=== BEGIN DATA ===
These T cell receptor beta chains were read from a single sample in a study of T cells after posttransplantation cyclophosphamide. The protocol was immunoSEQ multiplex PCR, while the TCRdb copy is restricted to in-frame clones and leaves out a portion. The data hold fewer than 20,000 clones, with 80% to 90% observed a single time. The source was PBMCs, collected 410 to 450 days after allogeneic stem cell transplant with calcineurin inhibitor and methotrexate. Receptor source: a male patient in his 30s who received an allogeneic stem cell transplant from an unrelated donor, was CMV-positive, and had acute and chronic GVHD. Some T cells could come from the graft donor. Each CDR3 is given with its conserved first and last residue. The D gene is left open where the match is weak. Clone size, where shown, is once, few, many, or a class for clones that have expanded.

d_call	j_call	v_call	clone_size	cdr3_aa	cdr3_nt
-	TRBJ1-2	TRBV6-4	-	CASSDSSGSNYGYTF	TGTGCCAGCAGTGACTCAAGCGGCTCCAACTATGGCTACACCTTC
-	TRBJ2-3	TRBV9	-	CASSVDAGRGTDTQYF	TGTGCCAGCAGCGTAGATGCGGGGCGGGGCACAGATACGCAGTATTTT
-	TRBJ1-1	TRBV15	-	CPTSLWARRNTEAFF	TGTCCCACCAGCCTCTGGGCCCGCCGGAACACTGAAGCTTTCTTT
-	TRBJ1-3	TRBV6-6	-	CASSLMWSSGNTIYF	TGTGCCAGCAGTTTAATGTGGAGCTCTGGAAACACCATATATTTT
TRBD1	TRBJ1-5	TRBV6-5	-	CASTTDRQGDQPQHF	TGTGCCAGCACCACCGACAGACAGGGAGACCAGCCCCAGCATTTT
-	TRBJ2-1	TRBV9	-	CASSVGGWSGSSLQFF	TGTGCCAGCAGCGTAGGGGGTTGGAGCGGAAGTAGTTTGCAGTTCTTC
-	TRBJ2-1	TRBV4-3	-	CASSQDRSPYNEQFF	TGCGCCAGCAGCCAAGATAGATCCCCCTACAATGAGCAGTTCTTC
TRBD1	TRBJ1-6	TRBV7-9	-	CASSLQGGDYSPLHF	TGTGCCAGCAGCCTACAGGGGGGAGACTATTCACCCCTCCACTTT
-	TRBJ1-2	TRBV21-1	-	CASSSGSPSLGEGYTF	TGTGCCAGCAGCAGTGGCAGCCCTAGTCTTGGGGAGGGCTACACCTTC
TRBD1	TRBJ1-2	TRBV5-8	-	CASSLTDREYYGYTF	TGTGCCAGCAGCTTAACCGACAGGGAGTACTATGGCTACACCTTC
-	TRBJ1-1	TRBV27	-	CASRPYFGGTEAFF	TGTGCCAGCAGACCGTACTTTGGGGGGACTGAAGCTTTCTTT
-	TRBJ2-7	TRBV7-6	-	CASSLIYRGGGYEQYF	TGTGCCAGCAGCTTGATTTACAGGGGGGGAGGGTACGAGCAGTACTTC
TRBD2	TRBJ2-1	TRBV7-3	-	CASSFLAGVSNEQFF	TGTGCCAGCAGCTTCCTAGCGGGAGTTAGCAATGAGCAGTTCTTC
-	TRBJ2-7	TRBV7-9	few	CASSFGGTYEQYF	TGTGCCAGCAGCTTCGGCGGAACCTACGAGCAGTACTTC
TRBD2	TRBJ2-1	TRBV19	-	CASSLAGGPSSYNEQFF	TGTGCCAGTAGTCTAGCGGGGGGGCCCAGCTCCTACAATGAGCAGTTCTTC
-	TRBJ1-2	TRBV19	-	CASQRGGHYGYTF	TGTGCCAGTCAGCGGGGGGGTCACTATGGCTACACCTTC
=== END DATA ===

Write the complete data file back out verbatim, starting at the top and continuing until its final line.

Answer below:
These T cell receptor beta chains were read from a single sample in a study of T cells after posttransplantation cyclophosphamide. The protocol was immunoSEQ multiplex PCR, while the TCRdb copy is restricted to in-frame clones and leaves out a portion. The data hold fewer than 20,000 clones, with 80% to 90% observed a single time. The source was PBMCs, collected 410 to 450 days after allogeneic stem cell transplant with calcineurin inhibitor and methotrexate. Receptor source: a male patient in his 30s who received an allogeneic stem cell transplant from an unrelated donor, was CMV-positive, and had acute and chronic GVHD. Some T cells could come from the graft donor. Each CDR3 is given with its conserved first and last residue. The D gene is left open where the match is weak. Clone size, where shown, is once, few, many, or a class for clones that have expanded.

d_call	j_call	v_call	clone_size	cdr3_aa	cdr3_nt
-	TRBJ1-2	TRBV6-4	-	CASSDSSGSNYGYTF	TGTGCCAGCAGTGACTCAAGCGGCTCCAACTATGGCTACACCTTC
-	TRBJ2-3	TRBV9	-	CASSVDAGRGTDTQYF	TGTGCCAGCAGCGTAGATGCGGGGCGGGGCACAGATACGCAGTATTTT
-	TRBJ1-1	TRBV15	-	CPTSLWARRNTEAFF	TGTCCCACCAGCCTCTGGGCCCGCCGGAACACTGAAGCTTTCTTT
-	TRBJ1-3	TRBV6-6	-	CASSLMWSSGNTIYF	TGTGCCAGCAGTTTAATGTGGAGCTCTGGAAACACCATATATTTT
TRBD1	TRBJ1-5	TRBV6-5	-	CASTTDRQGDQPQHF	TGTGCCAGCACCACCGACAGACAGGGAGACCAGCCCCAGCATTTT
-	TRBJ2-1	TRBV9	-	CASSVGGWSGSSLQFF	TGTGCCAGCAGCGTAGGGGGTTGGAGCGGAAGTAGTTTGCAGTTCTTC
-	TRBJ2-1	TRBV4-3	-	CASSQDRSPYNEQFF	TGCGCCAGCAGCCAAGATAGATCCCCCTACAATGAGCAGTTCTTC
TRBD1	TRBJ1-6	TRBV7-9	-	CASSLQGGDYSPLHF	TGTGCCAGCAGCCTACAGGGGGGAGACTATTCACCCCTCCACTTT
-	TRBJ1-2	TRBV21-1	-	CASSSGSPSLGEGYTF	TGTGCCAGCAGCAGTGGCAGCCCTAGTCTTGGGGAGGGCTACACCTTC
TRBD1	TRBJ1-2	TRBV5-8	-	CASSLTDREYYGYTF	TGTGCCAGCAGCTTAACCGACAGGGAGTACTATGGCTACACCTTC
-	TRBJ1-1	TRBV27	-	CASRPYFGGTEAFF	TGTGCCAGCAGACCGTACTTTGGGGGGACTGAAGCTTTCTTT
-	TRBJ2-7	TRBV7-6	-	CASSLIYRGGGYEQYF	TGTGCCAGCAGCTTGATTTACAGGGGGGGAGGGTACGAGCAGTACTTC
TRBD2	TRBJ2-1	TRBV7-3	-	CASSFLAGVSNEQFF	TGTGCCAGCAGCTTCCTAGCGGGAGTTAGCAATGAGCAGTTCTTC
-	TRBJ2-7	TRBV7-9	few	CASSFGGTYEQYF	TGTGCCAGCAGCTTCGGCGGAACCTACGAGCAGTACTTC
TRBD2	TRBJ2-1	TRBV19	-	CASSLAGGPSSYNEQFF	TGTGCCAGTAGTCTAGCGGGGGGGCCCAGCTCCTACAATGAGCAGTTCTTC
-	TRBJ1-2	TRBV19	-	CASQRGGHYGYTF	TGTGCCAGTCAGCGGGGGGGTCACTATGGCTACACCTTC